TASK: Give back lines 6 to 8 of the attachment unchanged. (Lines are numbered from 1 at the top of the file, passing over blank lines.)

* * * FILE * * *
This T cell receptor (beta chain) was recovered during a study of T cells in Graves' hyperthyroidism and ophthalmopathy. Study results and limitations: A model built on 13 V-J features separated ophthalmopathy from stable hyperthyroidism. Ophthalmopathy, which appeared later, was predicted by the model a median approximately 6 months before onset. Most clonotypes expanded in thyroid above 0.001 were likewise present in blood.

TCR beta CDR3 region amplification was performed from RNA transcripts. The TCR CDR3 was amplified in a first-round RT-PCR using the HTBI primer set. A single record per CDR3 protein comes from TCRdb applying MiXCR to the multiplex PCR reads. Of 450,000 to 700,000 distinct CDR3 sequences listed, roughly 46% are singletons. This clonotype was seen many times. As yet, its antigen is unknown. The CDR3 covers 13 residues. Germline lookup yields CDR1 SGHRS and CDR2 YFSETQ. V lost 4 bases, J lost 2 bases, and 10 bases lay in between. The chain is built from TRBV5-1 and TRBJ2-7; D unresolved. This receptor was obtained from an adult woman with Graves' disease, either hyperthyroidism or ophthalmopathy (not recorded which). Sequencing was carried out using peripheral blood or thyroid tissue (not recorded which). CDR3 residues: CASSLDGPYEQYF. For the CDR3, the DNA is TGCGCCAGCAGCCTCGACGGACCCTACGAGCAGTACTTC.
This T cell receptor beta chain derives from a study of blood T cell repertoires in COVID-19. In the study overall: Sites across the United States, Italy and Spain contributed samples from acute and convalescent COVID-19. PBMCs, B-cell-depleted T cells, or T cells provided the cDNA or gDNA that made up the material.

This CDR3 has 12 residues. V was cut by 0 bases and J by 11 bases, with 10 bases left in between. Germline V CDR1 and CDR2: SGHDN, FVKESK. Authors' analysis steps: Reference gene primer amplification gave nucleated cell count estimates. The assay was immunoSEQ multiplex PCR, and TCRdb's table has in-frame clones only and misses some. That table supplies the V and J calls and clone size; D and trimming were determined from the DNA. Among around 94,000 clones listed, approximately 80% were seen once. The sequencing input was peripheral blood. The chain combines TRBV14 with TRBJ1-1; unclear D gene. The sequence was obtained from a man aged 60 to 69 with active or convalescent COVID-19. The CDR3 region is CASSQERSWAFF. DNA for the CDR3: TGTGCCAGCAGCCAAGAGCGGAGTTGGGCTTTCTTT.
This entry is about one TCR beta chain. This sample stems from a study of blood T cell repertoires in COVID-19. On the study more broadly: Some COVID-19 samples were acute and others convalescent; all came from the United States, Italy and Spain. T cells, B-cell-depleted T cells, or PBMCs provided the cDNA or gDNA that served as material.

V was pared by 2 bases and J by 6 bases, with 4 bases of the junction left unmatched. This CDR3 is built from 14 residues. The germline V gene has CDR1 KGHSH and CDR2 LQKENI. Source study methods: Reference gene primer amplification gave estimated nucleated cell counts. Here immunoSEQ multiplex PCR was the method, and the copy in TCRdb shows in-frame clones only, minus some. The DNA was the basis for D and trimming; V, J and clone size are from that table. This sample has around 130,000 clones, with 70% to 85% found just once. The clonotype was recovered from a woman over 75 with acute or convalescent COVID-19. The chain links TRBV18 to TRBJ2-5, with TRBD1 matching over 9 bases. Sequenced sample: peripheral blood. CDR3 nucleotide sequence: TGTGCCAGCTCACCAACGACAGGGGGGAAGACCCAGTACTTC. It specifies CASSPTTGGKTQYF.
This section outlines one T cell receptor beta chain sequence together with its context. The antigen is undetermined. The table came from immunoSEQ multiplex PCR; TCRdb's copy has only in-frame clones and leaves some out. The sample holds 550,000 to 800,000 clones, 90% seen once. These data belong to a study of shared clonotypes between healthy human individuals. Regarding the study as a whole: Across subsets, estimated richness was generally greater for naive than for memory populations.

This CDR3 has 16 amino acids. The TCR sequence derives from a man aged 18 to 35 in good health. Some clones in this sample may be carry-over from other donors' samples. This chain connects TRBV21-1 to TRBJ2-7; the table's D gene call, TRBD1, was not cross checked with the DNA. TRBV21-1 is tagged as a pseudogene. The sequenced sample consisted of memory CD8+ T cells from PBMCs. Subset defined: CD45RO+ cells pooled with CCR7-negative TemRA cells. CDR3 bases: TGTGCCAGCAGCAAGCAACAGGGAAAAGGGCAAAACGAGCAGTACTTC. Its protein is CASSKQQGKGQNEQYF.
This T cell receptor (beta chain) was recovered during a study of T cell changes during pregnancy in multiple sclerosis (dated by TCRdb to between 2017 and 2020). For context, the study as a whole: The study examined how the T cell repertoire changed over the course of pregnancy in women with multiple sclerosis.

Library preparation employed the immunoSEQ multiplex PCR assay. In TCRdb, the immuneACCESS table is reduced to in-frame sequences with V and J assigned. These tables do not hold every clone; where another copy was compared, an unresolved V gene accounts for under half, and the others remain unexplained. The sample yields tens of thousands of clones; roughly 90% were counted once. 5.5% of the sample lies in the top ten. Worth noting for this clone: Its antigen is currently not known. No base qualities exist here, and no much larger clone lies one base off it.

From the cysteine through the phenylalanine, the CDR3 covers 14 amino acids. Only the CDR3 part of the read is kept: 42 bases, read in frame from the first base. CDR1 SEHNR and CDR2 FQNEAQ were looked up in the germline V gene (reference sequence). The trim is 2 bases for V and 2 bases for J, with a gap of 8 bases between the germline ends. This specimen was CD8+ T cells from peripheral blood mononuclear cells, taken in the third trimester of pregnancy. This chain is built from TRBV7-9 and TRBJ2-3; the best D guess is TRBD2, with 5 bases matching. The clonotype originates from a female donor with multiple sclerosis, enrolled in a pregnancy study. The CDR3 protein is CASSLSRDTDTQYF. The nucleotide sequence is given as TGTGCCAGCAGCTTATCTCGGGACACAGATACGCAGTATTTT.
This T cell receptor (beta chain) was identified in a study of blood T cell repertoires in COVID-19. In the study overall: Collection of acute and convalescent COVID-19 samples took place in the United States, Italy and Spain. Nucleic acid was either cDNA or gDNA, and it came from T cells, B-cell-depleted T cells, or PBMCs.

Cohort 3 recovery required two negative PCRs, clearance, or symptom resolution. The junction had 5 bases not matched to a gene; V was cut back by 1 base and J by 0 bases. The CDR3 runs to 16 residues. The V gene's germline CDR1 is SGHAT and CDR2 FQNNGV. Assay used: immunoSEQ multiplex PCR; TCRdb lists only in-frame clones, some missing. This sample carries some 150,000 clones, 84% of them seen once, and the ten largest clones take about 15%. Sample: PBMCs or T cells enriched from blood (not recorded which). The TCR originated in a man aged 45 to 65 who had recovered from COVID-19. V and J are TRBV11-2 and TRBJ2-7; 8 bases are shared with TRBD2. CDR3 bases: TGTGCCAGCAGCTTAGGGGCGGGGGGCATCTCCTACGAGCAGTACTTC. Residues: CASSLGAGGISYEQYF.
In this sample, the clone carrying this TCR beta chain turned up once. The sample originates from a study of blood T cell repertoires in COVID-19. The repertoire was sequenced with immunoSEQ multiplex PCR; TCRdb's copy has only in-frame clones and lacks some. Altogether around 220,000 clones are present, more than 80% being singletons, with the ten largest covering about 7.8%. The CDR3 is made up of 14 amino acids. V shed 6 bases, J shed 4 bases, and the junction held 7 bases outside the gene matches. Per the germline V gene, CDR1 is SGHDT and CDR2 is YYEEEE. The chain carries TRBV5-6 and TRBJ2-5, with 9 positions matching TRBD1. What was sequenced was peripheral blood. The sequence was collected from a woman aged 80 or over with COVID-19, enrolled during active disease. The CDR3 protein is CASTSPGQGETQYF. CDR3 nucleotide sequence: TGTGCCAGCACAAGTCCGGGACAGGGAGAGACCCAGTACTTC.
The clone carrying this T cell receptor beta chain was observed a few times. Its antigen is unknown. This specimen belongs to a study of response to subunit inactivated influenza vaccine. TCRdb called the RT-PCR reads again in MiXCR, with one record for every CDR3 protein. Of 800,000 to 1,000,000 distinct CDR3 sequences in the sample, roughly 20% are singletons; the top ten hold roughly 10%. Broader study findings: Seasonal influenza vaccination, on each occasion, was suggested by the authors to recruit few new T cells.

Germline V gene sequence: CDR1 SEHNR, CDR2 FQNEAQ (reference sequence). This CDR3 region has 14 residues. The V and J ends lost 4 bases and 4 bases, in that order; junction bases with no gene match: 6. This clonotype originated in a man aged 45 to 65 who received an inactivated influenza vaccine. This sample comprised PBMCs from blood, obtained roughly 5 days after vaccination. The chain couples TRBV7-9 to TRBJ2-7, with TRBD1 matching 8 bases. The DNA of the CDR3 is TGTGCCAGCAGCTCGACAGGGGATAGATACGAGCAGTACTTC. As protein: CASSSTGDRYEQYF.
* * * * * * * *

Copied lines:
V was pared by 2 bases and J by 6 bases, with 4 bases of the junction left unmatched. This CDR3 is built from 14 residues. The germline V gene has CDR1 KGHSH and CDR2 LQKENI. Source study methods: Reference gene primer amplification gave estimated nucleated cell counts. Here immunoSEQ multiplex PCR was the method, and the copy in TCRdb shows in-frame clones only, minus some. The DNA was the basis for D and trimming; V, J and clone size are from that table. This sample has around 130,000 clones, with 70% to 85% found just once. The clonotype was recovered from a woman over 75 with acute or convalescent COVID-19. The chain links TRBV18 to TRBJ2-5, with TRBD1 matching over 9 bases. Sequenced sample: peripheral blood. CDR3 nucleotide sequence: TGTGCCAGCTCACCAACGACAGGGGGGAAGACCCAGTACTTC. It specifies CASSPTTGGKTQYF.
This section outlines one T cell receptor beta chain sequence together with its context. The antigen is undetermined. The table came from immunoSEQ multiplex PCR; TCRdb's copy has only in-frame clones and leaves some out. The sample holds 550,000 to 800,000 clones, 90% seen once. These data belong to a study of shared clonotypes between healthy human individuals. Regarding the study as a whole: Across subsets, estimated richness was generally greater for naive than for memory populations.

This CDR3 has 16 amino acids. The TCR sequence derives from a man aged 18 to 35 in good health. Some clones in this sample may be carry-over from other donors' samples. This chain connects TRBV21-1 to TRBJ2-7; the table's D gene call, TRBD1, was not cross checked with the DNA. TRBV21-1 is tagged as a pseudogene. The sequenced sample consisted of memory CD8+ T cells from PBMCs. Subset defined: CD45RO+ cells pooled with CCR7-negative TemRA cells. CDR3 bases: TGTGCCAGCAGCAAGCAACAGGGAAAAGGGCAAAACGAGCAGTACTTC. Its protein is CASSKQQGKGQNEQYF.